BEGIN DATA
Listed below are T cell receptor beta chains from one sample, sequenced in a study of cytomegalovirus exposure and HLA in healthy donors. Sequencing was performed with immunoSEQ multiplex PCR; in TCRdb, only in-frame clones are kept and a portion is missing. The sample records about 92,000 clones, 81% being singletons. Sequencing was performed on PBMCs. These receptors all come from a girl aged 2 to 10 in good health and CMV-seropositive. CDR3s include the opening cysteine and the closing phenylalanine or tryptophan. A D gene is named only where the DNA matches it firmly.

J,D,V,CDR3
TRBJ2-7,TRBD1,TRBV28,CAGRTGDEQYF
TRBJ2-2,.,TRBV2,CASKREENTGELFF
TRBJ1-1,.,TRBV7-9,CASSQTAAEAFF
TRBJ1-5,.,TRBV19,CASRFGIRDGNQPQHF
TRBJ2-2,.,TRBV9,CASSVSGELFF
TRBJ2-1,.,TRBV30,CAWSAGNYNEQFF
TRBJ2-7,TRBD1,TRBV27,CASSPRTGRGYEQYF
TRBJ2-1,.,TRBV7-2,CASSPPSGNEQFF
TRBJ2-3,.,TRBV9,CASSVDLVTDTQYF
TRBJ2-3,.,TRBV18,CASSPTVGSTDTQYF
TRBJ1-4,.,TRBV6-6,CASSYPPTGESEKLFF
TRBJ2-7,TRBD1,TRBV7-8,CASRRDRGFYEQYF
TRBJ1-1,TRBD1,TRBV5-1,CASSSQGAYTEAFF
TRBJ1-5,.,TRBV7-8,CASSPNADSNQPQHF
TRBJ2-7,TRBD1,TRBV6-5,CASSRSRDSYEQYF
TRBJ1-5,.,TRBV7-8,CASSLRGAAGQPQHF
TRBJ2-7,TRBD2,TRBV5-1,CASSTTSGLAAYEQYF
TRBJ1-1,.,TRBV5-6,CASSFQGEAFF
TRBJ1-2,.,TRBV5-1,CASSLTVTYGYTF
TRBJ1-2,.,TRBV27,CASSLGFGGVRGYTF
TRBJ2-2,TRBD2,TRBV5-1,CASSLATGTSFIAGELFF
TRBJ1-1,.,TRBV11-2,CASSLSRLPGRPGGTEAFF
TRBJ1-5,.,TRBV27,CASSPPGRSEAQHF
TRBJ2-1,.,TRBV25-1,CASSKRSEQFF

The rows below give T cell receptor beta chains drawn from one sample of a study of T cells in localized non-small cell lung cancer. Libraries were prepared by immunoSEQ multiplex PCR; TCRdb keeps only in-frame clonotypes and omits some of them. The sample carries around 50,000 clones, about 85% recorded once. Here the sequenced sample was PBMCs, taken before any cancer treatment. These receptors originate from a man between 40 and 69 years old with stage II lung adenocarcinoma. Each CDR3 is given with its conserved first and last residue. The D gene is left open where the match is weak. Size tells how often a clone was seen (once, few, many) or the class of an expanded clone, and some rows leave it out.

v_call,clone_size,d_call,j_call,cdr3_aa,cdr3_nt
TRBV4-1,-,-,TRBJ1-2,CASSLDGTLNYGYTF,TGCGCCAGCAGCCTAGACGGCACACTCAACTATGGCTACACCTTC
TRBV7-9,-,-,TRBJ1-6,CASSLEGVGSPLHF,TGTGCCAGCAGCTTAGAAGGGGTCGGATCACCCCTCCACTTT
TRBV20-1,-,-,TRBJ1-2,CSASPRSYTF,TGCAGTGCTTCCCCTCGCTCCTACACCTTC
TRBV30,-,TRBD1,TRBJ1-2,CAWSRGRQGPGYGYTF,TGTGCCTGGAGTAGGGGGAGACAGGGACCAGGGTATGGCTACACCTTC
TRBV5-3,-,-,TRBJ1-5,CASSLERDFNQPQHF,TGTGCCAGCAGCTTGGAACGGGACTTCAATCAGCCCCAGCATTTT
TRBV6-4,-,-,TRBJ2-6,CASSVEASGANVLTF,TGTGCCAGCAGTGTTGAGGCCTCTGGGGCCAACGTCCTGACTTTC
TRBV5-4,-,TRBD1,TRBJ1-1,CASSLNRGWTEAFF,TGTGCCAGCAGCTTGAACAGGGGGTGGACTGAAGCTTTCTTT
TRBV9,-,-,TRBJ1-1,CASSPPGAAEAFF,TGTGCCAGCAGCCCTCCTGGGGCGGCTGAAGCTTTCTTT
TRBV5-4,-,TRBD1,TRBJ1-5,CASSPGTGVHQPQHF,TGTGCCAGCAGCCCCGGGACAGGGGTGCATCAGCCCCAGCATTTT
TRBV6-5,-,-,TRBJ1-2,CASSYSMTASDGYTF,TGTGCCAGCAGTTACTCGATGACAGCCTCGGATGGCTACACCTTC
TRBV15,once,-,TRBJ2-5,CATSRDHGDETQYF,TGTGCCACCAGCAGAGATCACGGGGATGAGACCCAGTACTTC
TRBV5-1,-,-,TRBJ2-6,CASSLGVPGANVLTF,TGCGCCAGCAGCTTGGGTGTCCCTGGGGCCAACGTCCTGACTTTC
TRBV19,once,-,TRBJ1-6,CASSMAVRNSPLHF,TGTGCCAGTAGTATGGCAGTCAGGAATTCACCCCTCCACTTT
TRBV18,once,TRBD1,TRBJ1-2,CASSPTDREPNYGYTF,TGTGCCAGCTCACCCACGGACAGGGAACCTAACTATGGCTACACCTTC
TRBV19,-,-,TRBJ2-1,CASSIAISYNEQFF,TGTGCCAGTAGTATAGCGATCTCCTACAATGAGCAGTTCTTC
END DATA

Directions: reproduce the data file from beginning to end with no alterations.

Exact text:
Listed below are T cell receptor beta chains from one sample, sequenced in a study of cytomegalovirus exposure and HLA in healthy donors. Sequencing was performed with immunoSEQ multiplex PCR; in TCRdb, only in-frame clones are kept and a portion is missing. The sample records about 92,000 clones, 81% being singletons. Sequencing was performed on PBMCs. These receptors all come from a girl aged 2 to 10 in good health and CMV-seropositive. CDR3s include the opening cysteine and the closing phenylalanine or tryptophan. A D gene is named only where the DNA matches it firmly.

J,D,V,CDR3
TRBJ2-7,TRBD1,TRBV28,CAGRTGDEQYF
TRBJ2-2,.,TRBV2,CASKREENTGELFF
TRBJ1-1,.,TRBV7-9,CASSQTAAEAFF
TRBJ1-5,.,TRBV19,CASRFGIRDGNQPQHF
TRBJ2-2,.,TRBV9,CASSVSGELFF
TRBJ2-1,.,TRBV30,CAWSAGNYNEQFF
TRBJ2-7,TRBD1,TRBV27,CASSPRTGRGYEQYF
TRBJ2-1,.,TRBV7-2,CASSPPSGNEQFF
TRBJ2-3,.,TRBV9,CASSVDLVTDTQYF
TRBJ2-3,.,TRBV18,CASSPTVGSTDTQYF
TRBJ1-4,.,TRBV6-6,CASSYPPTGESEKLFF
TRBJ2-7,TRBD1,TRBV7-8,CASRRDRGFYEQYF
TRBJ1-1,TRBD1,TRBV5-1,CASSSQGAYTEAFF
TRBJ1-5,.,TRBV7-8,CASSPNADSNQPQHF
TRBJ2-7,TRBD1,TRBV6-5,CASSRSRDSYEQYF
TRBJ1-5,.,TRBV7-8,CASSLRGAAGQPQHF
TRBJ2-7,TRBD2,TRBV5-1,CASSTTSGLAAYEQYF
TRBJ1-1,.,TRBV5-6,CASSFQGEAFF
TRBJ1-2,.,TRBV5-1,CASSLTVTYGYTF
TRBJ1-2,.,TRBV27,CASSLGFGGVRGYTF
TRBJ2-2,TRBD2,TRBV5-1,CASSLATGTSFIAGELFF
TRBJ1-1,.,TRBV11-2,CASSLSRLPGRPGGTEAFF
TRBJ1-5,.,TRBV27,CASSPPGRSEAQHF
TRBJ2-1,.,TRBV25-1,CASSKRSEQFF

The rows below give T cell receptor beta chains drawn from one sample of a study of T cells in localized non-small cell lung cancer. Libraries were prepared by immunoSEQ multiplex PCR; TCRdb keeps only in-frame clonotypes and omits some of them. The sample carries around 50,000 clones, about 85% recorded once. Here the sequenced sample was PBMCs, taken before any cancer treatment. These receptors originate from a man between 40 and 69 years old with stage II lung adenocarcinoma. Each CDR3 is given with its conserved first and last residue. The D gene is left open where the match is weak. Size tells how often a clone was seen (once, few, many) or the class of an expanded clone, and some rows leave it out.

v_call,clone_size,d_call,j_call,cdr3_aa,cdr3_nt
TRBV4-1,-,-,TRBJ1-2,CASSLDGTLNYGYTF,TGCGCCAGCAGCCTAGACGGCACACTCAACTATGGCTACACCTTC
TRBV7-9,-,-,TRBJ1-6,CASSLEGVGSPLHF,TGTGCCAGCAGCTTAGAAGGGGTCGGATCACCCCTCCACTTT
TRBV20-1,-,-,TRBJ1-2,CSASPRSYTF,TGCAGTGCTTCCCCTCGCTCCTACACCTTC
TRBV30,-,TRBD1,TRBJ1-2,CAWSRGRQGPGYGYTF,TGTGCCTGGAGTAGGGGGAGACAGGGACCAGGGTATGGCTACACCTTC
TRBV5-3,-,-,TRBJ1-5,CASSLERDFNQPQHF,TGTGCCAGCAGCTTGGAACGGGACTTCAATCAGCCCCAGCATTTT
TRBV6-4,-,-,TRBJ2-6,CASSVEASGANVLTF,TGTGCCAGCAGTGTTGAGGCCTCTGGGGCCAACGTCCTGACTTTC
TRBV5-4,-,TRBD1,TRBJ1-1,CASSLNRGWTEAFF,TGTGCCAGCAGCTTGAACAGGGGGTGGACTGAAGCTTTCTTT
TRBV9,-,-,TRBJ1-1,CASSPPGAAEAFF,TGTGCCAGCAGCCCTCCTGGGGCGGCTGAAGCTTTCTTT
TRBV5-4,-,TRBD1,TRBJ1-5,CASSPGTGVHQPQHF,TGTGCCAGCAGCCCCGGGACAGGGGTGCATCAGCCCCAGCATTTT
TRBV6-5,-,-,TRBJ1-2,CASSYSMTASDGYTF,TGTGCCAGCAGTTACTCGATGACAGCCTCGGATGGCTACACCTTC
TRBV15,once,-,TRBJ2-5,CATSRDHGDETQYF,TGTGCCACCAGCAGAGATCACGGGGATGAGACCCAGTACTTC
TRBV5-1,-,-,TRBJ2-6,CASSLGVPGANVLTF,TGCGCCAGCAGCTTGGGTGTCCCTGGGGCCAACGTCCTGACTTTC
TRBV19,once,-,TRBJ1-6,CASSMAVRNSPLHF,TGTGCCAGTAGTATGGCAGTCAGGAATTCACCCCTCCACTTT
TRBV18,once,TRBD1,TRBJ1-2,CASSPTDREPNYGYTF,TGTGCCAGCTCACCCACGGACAGGGAACCTAACTATGGCTACACCTTC
TRBV19,-,-,TRBJ2-1,CASSIAISYNEQFF,TGTGCCAGTAGTATAGCGATCTCCTACAATGAGCAGTTCTTC